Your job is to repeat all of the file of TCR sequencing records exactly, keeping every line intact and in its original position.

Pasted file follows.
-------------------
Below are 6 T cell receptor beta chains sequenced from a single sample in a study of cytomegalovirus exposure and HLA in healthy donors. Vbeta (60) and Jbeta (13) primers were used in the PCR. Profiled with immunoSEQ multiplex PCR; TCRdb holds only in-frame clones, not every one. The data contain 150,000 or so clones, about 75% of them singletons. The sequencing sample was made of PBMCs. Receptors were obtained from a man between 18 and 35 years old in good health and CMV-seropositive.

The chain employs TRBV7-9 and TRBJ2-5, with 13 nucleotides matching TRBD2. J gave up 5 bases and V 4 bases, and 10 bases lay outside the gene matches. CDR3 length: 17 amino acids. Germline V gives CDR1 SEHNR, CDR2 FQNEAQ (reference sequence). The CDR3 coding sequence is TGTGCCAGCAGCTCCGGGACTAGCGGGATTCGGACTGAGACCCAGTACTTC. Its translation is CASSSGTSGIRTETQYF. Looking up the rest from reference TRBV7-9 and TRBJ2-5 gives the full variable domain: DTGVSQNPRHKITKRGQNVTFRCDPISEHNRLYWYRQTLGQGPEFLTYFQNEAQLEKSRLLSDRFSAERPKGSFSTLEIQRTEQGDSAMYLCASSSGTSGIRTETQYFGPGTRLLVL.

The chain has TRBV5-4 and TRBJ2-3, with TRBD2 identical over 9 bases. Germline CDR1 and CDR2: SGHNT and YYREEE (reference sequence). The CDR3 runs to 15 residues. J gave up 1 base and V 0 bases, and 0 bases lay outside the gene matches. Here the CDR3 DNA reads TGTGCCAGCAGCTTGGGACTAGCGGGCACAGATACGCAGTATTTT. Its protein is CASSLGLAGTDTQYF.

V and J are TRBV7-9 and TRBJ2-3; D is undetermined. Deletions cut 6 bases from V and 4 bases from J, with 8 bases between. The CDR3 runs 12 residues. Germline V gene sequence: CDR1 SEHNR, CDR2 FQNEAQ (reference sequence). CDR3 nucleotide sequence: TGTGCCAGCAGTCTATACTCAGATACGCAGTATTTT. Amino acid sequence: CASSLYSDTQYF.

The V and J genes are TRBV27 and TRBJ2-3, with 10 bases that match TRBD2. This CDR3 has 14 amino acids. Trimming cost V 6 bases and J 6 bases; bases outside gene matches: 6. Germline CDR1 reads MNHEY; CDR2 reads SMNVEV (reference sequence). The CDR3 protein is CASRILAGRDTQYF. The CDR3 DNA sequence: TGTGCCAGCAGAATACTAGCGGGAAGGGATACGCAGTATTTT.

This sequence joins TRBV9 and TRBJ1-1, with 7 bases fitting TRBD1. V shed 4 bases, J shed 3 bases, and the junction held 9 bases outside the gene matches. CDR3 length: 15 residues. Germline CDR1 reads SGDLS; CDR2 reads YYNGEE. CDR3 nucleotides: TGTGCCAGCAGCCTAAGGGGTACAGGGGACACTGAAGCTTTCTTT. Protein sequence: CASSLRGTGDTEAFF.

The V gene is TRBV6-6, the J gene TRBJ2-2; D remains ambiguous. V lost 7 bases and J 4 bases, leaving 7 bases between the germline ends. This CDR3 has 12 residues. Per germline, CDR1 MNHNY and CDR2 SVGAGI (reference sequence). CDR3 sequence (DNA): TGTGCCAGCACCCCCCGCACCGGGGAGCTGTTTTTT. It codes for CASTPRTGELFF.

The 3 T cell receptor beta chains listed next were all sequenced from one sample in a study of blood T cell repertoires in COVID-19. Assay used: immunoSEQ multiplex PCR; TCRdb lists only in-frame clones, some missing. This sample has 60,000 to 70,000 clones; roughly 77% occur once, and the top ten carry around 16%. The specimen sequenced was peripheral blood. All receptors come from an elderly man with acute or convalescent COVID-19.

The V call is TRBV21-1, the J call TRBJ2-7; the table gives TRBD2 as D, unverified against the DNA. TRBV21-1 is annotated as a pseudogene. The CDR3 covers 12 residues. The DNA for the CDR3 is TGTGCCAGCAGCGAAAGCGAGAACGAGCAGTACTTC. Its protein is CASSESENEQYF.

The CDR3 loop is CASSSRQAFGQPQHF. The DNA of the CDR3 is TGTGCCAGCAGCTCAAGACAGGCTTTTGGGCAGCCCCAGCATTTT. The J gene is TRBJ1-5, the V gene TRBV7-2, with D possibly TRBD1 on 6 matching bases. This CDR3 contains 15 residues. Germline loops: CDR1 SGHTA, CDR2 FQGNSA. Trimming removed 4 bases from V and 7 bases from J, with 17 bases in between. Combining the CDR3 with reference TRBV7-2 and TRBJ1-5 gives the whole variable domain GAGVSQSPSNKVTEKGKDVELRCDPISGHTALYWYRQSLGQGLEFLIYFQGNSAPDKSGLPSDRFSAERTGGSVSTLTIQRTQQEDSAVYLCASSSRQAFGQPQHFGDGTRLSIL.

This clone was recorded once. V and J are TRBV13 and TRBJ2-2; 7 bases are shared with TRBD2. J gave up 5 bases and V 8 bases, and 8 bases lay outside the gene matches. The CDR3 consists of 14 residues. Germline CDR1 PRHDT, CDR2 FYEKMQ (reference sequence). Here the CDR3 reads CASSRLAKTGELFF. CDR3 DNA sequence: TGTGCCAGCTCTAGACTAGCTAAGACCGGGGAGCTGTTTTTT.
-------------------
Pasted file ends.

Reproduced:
Below are 6 T cell receptor beta chains sequenced from a single sample in a study of cytomegalovirus exposure and HLA in healthy donors. Vbeta (60) and Jbeta (13) primers were used in the PCR. Profiled with immunoSEQ multiplex PCR; TCRdb holds only in-frame clones, not every one. The data contain 150,000 or so clones, about 75% of them singletons. The sequencing sample was made of PBMCs. Receptors were obtained from a man between 18 and 35 years old in good health and CMV-seropositive.

The chain employs TRBV7-9 and TRBJ2-5, with 13 nucleotides matching TRBD2. J gave up 5 bases and V 4 bases, and 10 bases lay outside the gene matches. CDR3 length: 17 amino acids. Germline V gives CDR1 SEHNR, CDR2 FQNEAQ (reference sequence). The CDR3 coding sequence is TGTGCCAGCAGCTCCGGGACTAGCGGGATTCGGACTGAGACCCAGTACTTC. Its translation is CASSSGTSGIRTETQYF. Looking up the rest from reference TRBV7-9 and TRBJ2-5 gives the full variable domain: DTGVSQNPRHKITKRGQNVTFRCDPISEHNRLYWYRQTLGQGPEFLTYFQNEAQLEKSRLLSDRFSAERPKGSFSTLEIQRTEQGDSAMYLCASSSGTSGIRTETQYFGPGTRLLVL.

The chain has TRBV5-4 and TRBJ2-3, with TRBD2 identical over 9 bases. Germline CDR1 and CDR2: SGHNT and YYREEE (reference sequence). The CDR3 runs to 15 residues. J gave up 1 base and V 0 bases, and 0 bases lay outside the gene matches. Here the CDR3 DNA reads TGTGCCAGCAGCTTGGGACTAGCGGGCACAGATACGCAGTATTTT. Its protein is CASSLGLAGTDTQYF.

V and J are TRBV7-9 and TRBJ2-3; D is undetermined. Deletions cut 6 bases from V and 4 bases from J, with 8 bases between. The CDR3 runs 12 residues. Germline V gene sequence: CDR1 SEHNR, CDR2 FQNEAQ (reference sequence). CDR3 nucleotide sequence: TGTGCCAGCAGTCTATACTCAGATACGCAGTATTTT. Amino acid sequence: CASSLYSDTQYF.

The V and J genes are TRBV27 and TRBJ2-3, with 10 bases that match TRBD2. This CDR3 has 14 amino acids. Trimming cost V 6 bases and J 6 bases; bases outside gene matches: 6. Germline CDR1 reads MNHEY; CDR2 reads SMNVEV (reference sequence). The CDR3 protein is CASRILAGRDTQYF. The CDR3 DNA sequence: TGTGCCAGCAGAATACTAGCGGGAAGGGATACGCAGTATTTT.

This sequence joins TRBV9 and TRBJ1-1, with 7 bases fitting TRBD1. V shed 4 bases, J shed 3 bases, and the junction held 9 bases outside the gene matches. CDR3 length: 15 residues. Germline CDR1 reads SGDLS; CDR2 reads YYNGEE. CDR3 nucleotides: TGTGCCAGCAGCCTAAGGGGTACAGGGGACACTGAAGCTTTCTTT. Protein sequence: CASSLRGTGDTEAFF.

The V gene is TRBV6-6, the J gene TRBJ2-2; D remains ambiguous. V lost 7 bases and J 4 bases, leaving 7 bases between the germline ends. This CDR3 has 12 residues. Per germline, CDR1 MNHNY and CDR2 SVGAGI (reference sequence). CDR3 sequence (DNA): TGTGCCAGCACCCCCCGCACCGGGGAGCTGTTTTTT. It codes for CASTPRTGELFF.

The 3 T cell receptor beta chains listed next were all sequenced from one sample in a study of blood T cell repertoires in COVID-19. Assay used: immunoSEQ multiplex PCR; TCRdb lists only in-frame clones, some missing. This sample has 60,000 to 70,000 clones; roughly 77% occur once, and the top ten carry around 16%. The specimen sequenced was peripheral blood. All receptors come from an elderly man with acute or convalescent COVID-19.

The V call is TRBV21-1, the J call TRBJ2-7; the table gives TRBD2 as D, unverified against the DNA. TRBV21-1 is annotated as a pseudogene. The CDR3 covers 12 residues. The DNA for the CDR3 is TGTGCCAGCAGCGAAAGCGAGAACGAGCAGTACTTC. Its protein is CASSESENEQYF.

The CDR3 loop is CASSSRQAFGQPQHF. The DNA of the CDR3 is TGTGCCAGCAGCTCAAGACAGGCTTTTGGGCAGCCCCAGCATTTT. The J gene is TRBJ1-5, the V gene TRBV7-2, with D possibly TRBD1 on 6 matching bases. This CDR3 contains 15 residues. Germline loops: CDR1 SGHTA, CDR2 FQGNSA. Trimming removed 4 bases from V and 7 bases from J, with 17 bases in between. Combining the CDR3 with reference TRBV7-2 and TRBJ1-5 gives the whole variable domain GAGVSQSPSNKVTEKGKDVELRCDPISGHTALYWYRQSLGQGLEFLIYFQGNSAPDKSGLPSDRFSAERTGGSVSTLTIQRTQQEDSAVYLCASSSRQAFGQPQHFGDGTRLSIL.

This clone was recorded once. V and J are TRBV13 and TRBJ2-2; 7 bases are shared with TRBD2. J gave up 5 bases and V 8 bases, and 8 bases lay outside the gene matches. The CDR3 consists of 14 residues. Germline CDR1 PRHDT, CDR2 FYEKMQ (reference sequence). Here the CDR3 reads CASSRLAKTGELFF. CDR3 DNA sequence: TGTGCCAGCTCTAGACTAGCTAAGACCGGGGAGCTGTTTTTT.